• The definition of music in the Act should be expanded because it had some restrictions
• The legislation be reviewed to bring within the trends of the new development in the regime
• The Minister should work with the Minister of Communications with the view of encouraging the SABC and royalty collection agencies to effect the collection of royalties from 2006
• DTI to draw up standard contracts between music companies and artists to ensure fairness for both parties
• The collecting societies that fall outside the ambit of the legislation should be given a timeframe after the date of amendments to reduce administrations costs to be in line with the requirements of the regulations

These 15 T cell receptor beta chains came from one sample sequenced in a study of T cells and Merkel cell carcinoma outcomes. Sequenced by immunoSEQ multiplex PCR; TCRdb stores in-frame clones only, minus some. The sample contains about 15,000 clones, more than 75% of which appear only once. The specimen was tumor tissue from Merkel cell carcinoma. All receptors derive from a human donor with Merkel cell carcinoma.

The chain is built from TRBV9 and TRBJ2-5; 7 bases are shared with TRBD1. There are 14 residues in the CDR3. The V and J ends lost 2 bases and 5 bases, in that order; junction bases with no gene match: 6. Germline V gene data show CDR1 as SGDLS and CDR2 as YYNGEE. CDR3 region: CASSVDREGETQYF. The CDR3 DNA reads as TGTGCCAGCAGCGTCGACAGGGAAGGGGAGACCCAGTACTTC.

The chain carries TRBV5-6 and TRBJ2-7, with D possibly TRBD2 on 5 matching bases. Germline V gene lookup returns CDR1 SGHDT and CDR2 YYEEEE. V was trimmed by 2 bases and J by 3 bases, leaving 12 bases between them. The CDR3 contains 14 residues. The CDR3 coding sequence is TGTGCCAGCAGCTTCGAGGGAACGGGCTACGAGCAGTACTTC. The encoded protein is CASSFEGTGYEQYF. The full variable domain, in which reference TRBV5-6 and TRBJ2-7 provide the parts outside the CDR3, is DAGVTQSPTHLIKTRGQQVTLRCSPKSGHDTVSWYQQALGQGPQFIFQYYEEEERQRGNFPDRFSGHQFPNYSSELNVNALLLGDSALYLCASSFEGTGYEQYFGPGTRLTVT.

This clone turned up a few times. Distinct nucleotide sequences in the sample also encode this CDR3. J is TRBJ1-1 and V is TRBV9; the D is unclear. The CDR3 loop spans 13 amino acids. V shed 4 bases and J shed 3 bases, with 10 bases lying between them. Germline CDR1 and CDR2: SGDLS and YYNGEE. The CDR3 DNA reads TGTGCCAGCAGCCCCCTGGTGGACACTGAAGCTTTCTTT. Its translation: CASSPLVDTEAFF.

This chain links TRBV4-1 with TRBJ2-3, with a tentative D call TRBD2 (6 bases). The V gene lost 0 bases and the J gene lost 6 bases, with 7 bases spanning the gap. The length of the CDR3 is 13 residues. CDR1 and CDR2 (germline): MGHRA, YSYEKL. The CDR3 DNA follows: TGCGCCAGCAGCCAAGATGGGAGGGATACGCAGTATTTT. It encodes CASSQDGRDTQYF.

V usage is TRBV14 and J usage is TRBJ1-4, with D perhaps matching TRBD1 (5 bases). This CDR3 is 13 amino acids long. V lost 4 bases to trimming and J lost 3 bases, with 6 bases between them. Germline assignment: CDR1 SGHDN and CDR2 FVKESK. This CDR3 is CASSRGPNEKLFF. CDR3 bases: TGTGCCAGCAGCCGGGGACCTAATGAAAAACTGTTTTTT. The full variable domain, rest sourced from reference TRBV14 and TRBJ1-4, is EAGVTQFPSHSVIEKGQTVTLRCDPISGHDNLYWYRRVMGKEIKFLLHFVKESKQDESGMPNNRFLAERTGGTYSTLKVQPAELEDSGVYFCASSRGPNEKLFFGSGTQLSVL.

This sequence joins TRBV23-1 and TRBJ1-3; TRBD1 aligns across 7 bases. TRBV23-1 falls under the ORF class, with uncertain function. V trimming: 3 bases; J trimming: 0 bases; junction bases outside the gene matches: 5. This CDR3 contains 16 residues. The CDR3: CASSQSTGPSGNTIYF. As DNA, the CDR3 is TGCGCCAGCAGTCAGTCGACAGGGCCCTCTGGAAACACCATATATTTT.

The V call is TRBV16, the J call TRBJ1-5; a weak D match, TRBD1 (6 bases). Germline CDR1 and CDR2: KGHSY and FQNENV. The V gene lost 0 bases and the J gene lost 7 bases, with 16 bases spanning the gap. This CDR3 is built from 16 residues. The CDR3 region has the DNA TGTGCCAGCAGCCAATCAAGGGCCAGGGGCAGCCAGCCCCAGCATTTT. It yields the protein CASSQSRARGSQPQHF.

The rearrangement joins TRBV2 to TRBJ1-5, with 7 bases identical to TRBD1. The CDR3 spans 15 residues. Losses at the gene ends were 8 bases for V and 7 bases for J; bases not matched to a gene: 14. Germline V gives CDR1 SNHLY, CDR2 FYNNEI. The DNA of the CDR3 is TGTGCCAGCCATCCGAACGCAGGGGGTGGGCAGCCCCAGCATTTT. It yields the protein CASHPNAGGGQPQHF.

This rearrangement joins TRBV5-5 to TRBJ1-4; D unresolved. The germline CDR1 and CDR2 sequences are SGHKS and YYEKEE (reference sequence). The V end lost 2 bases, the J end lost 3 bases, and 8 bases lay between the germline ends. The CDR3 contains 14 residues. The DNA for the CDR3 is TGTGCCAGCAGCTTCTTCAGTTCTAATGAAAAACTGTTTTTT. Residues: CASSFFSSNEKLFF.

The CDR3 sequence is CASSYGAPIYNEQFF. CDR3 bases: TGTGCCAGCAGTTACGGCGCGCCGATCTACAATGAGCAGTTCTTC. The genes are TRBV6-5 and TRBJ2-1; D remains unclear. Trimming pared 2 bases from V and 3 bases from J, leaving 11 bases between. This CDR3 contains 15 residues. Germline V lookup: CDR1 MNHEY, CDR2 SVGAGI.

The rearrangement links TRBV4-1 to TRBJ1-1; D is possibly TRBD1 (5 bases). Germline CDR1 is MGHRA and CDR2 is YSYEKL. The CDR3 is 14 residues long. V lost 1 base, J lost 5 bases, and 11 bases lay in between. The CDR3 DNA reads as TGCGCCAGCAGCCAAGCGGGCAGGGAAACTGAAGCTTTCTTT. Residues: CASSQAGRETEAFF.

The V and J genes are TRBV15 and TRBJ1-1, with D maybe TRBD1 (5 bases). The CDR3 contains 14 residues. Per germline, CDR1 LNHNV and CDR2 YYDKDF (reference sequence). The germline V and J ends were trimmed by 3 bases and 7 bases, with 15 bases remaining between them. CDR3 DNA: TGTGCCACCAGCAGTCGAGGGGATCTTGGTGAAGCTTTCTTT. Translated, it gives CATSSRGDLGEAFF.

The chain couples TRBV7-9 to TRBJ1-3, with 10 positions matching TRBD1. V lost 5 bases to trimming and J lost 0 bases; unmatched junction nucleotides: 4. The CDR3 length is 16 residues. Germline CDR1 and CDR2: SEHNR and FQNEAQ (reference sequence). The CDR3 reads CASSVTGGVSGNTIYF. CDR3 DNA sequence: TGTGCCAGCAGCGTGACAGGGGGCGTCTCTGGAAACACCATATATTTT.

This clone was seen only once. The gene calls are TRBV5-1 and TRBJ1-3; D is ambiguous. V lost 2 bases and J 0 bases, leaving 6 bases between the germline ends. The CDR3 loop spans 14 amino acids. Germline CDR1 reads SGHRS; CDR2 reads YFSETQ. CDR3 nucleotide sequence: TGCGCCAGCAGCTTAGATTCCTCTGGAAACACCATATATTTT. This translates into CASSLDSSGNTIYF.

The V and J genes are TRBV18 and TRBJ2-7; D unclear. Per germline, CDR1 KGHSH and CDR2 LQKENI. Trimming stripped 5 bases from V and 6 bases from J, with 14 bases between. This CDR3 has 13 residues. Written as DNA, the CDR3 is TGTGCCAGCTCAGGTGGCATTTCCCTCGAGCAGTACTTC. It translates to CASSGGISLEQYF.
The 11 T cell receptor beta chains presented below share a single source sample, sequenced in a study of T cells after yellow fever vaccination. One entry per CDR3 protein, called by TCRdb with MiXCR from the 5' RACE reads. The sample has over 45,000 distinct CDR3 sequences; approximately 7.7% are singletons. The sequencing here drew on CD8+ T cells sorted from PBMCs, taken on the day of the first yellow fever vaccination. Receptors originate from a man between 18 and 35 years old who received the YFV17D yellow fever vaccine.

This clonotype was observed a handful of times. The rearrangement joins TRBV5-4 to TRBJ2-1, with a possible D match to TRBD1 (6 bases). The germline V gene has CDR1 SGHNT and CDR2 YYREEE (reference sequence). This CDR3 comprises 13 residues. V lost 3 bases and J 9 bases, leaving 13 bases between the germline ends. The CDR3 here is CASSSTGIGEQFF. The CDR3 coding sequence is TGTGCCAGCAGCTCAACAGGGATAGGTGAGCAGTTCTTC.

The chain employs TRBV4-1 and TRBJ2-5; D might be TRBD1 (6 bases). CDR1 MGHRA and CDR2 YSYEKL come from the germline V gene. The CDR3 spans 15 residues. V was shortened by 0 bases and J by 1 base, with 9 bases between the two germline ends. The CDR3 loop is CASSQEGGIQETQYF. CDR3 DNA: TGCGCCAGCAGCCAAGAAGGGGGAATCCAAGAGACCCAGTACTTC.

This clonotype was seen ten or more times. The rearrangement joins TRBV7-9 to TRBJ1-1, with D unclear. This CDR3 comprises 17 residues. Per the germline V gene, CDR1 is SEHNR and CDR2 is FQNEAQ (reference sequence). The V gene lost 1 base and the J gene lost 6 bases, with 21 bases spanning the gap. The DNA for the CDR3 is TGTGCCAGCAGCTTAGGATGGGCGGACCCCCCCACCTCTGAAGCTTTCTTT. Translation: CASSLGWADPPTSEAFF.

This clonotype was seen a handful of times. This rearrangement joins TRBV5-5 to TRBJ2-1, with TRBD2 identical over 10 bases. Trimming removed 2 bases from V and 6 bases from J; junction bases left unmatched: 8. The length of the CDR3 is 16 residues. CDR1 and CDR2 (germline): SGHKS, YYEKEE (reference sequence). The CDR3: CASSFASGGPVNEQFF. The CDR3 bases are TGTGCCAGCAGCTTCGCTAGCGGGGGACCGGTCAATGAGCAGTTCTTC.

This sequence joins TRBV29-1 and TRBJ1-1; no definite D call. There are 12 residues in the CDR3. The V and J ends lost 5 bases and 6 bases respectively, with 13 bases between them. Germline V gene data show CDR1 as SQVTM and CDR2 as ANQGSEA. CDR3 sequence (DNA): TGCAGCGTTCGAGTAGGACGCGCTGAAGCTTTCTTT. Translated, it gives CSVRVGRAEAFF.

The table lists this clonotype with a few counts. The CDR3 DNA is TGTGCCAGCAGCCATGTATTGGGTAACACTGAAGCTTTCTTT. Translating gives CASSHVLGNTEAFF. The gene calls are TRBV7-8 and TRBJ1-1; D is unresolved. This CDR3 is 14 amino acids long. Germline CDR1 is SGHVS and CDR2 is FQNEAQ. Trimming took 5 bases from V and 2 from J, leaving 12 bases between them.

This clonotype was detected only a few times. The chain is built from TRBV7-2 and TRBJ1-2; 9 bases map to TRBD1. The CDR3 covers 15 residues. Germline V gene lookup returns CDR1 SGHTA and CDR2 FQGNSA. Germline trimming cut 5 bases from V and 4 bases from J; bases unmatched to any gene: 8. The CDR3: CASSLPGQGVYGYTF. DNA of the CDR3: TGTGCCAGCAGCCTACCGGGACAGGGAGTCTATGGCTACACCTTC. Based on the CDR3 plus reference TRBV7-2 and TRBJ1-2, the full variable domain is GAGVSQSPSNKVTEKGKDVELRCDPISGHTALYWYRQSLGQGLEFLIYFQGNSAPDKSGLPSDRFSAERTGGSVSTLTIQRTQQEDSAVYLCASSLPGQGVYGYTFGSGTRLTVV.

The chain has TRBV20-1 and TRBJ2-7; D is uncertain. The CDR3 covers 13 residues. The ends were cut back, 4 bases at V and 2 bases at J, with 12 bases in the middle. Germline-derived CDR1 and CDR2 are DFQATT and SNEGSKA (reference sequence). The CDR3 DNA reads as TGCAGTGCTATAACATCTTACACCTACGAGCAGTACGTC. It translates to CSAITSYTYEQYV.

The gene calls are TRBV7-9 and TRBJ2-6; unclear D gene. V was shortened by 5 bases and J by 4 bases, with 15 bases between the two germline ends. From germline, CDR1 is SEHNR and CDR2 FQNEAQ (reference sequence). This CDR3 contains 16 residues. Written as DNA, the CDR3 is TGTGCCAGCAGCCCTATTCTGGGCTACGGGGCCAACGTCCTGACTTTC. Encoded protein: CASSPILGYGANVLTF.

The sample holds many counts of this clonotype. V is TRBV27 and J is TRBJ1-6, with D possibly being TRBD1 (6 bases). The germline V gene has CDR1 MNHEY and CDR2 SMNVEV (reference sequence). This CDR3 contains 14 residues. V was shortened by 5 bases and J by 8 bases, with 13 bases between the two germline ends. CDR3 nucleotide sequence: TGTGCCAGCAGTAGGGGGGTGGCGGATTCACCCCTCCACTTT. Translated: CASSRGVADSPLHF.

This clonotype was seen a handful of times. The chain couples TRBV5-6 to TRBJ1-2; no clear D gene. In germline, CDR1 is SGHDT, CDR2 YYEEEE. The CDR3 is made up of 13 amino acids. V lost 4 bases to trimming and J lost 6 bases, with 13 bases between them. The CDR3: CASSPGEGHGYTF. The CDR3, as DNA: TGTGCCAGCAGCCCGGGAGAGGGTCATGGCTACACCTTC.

• An impact assessment study needs to be conducted to ratify and implement the WIPO (World Intellectual Property Organisation) treaties.

The Chairperson was displeased that DTI had not implemented the recommendations of the Farlam Commission. She indicated that DTI was supposed to present how the recommendations were to be implemented and highlight areas in which it failed or experienced challenges.

Members asked who was responsible for the ratification; an explanation was needed why nothing had been done about implementing the Farlam non-legislation recommendations; how to implement the Farlam recommendations to assist artists swiftly and how to deal with the Tribunal.

DTI assured the Committee that it will produce the information in written form and present to the Committee. In the interim, DTI will focus on addressing royalties and ensure that artists are paid and about ratifying the international treaties.